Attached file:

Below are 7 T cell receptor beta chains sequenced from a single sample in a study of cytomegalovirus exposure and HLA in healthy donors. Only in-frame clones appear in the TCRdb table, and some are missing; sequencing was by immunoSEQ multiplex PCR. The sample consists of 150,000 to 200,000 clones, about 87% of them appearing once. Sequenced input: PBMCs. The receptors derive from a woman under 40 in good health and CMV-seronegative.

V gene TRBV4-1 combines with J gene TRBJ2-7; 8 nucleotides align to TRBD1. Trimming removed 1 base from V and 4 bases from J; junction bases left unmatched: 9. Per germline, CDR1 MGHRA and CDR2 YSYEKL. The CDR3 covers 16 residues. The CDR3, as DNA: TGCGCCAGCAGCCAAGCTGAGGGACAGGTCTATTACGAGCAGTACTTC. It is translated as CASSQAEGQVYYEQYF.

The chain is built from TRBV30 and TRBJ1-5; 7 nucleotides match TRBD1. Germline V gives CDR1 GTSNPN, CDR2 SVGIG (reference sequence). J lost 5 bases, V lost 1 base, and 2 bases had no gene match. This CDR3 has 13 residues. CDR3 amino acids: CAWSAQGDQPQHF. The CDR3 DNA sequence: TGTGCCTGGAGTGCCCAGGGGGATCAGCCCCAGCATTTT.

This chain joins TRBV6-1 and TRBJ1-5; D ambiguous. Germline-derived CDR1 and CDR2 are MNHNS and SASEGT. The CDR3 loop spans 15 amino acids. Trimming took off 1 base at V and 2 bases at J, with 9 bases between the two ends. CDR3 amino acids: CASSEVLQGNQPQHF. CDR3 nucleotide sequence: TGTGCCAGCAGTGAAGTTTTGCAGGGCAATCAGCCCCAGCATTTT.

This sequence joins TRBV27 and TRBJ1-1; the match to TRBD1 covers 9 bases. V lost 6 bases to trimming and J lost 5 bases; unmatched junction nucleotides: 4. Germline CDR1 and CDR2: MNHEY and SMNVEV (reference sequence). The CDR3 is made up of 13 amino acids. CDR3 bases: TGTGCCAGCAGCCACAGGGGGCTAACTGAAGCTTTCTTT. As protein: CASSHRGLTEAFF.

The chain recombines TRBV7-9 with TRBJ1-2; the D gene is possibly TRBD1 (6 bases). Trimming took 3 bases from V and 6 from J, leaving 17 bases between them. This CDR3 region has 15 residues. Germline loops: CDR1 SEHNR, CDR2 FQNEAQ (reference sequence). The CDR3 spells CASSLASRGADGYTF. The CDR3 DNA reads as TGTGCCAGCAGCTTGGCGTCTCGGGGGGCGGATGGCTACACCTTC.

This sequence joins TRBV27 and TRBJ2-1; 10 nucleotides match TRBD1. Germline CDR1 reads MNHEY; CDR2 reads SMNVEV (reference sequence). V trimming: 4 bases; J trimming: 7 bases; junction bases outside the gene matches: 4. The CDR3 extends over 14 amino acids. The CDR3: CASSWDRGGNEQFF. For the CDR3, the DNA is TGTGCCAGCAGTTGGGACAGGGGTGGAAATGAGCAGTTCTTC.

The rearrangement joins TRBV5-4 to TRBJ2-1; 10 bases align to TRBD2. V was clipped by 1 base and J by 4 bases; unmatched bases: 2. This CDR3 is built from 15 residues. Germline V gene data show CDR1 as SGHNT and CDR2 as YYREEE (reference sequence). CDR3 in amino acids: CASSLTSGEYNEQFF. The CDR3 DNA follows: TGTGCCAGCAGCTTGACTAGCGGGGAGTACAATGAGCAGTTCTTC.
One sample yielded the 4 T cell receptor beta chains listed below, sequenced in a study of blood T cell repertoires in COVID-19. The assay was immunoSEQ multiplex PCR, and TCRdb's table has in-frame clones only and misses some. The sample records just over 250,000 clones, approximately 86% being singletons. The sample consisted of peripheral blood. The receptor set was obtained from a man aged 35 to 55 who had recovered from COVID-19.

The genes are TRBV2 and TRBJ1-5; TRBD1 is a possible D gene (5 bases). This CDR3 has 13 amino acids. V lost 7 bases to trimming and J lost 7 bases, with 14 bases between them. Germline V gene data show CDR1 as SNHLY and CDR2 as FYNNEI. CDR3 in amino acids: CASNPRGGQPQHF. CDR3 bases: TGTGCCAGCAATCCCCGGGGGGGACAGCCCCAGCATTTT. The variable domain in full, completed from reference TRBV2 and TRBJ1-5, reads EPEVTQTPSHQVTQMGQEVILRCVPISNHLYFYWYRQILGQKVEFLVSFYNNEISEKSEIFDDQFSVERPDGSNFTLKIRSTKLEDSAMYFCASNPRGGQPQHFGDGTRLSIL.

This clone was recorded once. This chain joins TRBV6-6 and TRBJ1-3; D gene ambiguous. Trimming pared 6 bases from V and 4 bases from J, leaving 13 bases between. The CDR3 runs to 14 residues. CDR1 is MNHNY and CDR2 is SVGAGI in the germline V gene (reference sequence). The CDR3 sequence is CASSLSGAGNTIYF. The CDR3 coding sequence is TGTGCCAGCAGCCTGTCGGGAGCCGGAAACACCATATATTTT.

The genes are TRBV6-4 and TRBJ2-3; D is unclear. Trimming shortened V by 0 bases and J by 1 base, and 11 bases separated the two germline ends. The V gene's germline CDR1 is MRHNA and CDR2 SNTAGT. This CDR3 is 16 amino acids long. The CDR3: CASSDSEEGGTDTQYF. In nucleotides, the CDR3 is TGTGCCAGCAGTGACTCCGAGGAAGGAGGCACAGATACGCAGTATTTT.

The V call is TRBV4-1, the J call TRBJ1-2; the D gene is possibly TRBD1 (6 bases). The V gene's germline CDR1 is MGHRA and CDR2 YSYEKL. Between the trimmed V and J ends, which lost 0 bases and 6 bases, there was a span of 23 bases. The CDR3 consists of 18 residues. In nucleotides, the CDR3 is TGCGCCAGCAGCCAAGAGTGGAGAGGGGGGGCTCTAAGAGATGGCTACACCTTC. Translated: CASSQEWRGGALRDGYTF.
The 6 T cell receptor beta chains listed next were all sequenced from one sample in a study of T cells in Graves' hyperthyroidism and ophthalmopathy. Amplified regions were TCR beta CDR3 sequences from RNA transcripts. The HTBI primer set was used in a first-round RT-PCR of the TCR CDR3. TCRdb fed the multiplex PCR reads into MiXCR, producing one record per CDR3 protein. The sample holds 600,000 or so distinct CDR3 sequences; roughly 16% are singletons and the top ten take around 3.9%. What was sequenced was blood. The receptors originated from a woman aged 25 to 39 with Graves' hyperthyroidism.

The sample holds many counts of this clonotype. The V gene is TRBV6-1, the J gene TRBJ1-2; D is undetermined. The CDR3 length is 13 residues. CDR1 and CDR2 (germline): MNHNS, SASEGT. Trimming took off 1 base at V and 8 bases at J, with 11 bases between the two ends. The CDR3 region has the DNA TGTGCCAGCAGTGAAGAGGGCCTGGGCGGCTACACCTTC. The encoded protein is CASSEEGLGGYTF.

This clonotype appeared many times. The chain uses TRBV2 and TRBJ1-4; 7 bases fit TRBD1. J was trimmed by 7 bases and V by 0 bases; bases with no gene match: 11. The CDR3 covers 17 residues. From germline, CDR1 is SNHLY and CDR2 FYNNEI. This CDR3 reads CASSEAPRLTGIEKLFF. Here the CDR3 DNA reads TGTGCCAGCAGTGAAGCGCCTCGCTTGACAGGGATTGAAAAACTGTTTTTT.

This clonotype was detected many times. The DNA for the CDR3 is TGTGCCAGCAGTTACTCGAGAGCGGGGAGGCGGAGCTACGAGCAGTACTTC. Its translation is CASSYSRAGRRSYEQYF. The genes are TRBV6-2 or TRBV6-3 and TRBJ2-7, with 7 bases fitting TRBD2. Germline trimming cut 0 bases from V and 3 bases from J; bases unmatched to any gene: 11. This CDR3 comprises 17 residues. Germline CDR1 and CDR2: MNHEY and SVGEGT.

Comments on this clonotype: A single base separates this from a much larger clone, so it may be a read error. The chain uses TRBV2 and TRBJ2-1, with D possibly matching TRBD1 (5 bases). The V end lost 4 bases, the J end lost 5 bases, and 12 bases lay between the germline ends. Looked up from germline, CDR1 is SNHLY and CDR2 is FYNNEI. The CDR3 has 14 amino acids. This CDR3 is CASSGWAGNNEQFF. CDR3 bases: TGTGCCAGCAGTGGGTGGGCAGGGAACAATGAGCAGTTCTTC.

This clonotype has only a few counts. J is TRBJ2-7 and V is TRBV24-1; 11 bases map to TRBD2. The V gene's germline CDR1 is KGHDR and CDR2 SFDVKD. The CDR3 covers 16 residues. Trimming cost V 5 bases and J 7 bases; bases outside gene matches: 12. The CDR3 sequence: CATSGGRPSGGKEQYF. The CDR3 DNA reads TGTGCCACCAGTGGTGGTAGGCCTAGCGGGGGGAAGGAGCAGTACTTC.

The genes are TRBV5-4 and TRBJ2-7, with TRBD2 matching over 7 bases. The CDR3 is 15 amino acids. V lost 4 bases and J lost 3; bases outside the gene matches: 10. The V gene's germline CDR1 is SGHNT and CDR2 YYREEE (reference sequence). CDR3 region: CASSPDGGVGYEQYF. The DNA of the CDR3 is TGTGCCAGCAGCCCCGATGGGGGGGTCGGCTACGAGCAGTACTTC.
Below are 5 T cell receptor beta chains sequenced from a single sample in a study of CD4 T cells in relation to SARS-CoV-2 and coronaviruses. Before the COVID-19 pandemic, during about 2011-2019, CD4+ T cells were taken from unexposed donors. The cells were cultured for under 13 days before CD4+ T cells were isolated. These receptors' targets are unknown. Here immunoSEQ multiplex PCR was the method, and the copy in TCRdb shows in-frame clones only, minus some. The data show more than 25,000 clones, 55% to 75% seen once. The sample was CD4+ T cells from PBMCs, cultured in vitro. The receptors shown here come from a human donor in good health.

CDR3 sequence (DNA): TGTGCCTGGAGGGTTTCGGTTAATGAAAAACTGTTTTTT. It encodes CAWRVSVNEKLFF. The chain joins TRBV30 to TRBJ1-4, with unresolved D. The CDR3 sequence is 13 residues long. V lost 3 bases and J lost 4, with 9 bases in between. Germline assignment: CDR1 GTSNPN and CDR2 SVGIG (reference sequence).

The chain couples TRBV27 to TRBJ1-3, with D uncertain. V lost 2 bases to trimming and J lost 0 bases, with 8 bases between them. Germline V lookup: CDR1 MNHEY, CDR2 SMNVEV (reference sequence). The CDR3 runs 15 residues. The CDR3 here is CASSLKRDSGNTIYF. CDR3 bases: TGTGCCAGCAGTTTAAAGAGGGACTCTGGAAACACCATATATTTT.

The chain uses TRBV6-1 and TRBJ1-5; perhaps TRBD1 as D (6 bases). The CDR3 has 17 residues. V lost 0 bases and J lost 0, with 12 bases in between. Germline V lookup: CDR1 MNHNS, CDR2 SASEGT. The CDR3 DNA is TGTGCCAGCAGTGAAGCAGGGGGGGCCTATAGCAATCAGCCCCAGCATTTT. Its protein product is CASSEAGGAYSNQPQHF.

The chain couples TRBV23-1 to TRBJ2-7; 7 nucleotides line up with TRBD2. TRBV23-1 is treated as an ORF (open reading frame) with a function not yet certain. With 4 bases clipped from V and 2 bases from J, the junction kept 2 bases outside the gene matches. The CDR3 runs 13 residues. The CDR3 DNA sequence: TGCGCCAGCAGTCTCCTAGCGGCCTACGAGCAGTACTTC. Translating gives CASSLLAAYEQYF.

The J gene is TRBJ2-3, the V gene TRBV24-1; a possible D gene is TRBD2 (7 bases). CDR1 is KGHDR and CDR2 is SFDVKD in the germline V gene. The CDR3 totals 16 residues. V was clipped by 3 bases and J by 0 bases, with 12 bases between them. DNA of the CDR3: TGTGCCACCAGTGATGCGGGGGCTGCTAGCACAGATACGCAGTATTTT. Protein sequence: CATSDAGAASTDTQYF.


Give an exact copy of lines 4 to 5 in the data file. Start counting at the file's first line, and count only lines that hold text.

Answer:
This chain joins TRBV6-1 and TRBJ1-5; D ambiguous. Germline-derived CDR1 and CDR2 are MNHNS and SASEGT. The CDR3 loop spans 15 amino acids. Trimming took off 1 base at V and 2 bases at J, with 9 bases between the two ends. CDR3 amino acids: CASSEVLQGNQPQHF. CDR3 nucleotide sequence: TGTGCCAGCAGTGAAGTTTTGCAGGGCAATCAGCCCCAGCATTTT.

This sequence joins TRBV27 and TRBJ1-1; the match to TRBD1 covers 9 bases. V lost 6 bases to trimming and J lost 5 bases; unmatched junction nucleotides: 4. Germline CDR1 and CDR2: MNHEY and SMNVEV (reference sequence). The CDR3 is made up of 13 amino acids. CDR3 bases: TGTGCCAGCAGCCACAGGGGGCTAACTGAAGCTTTCTTT. As protein: CASSHRGLTEAFF.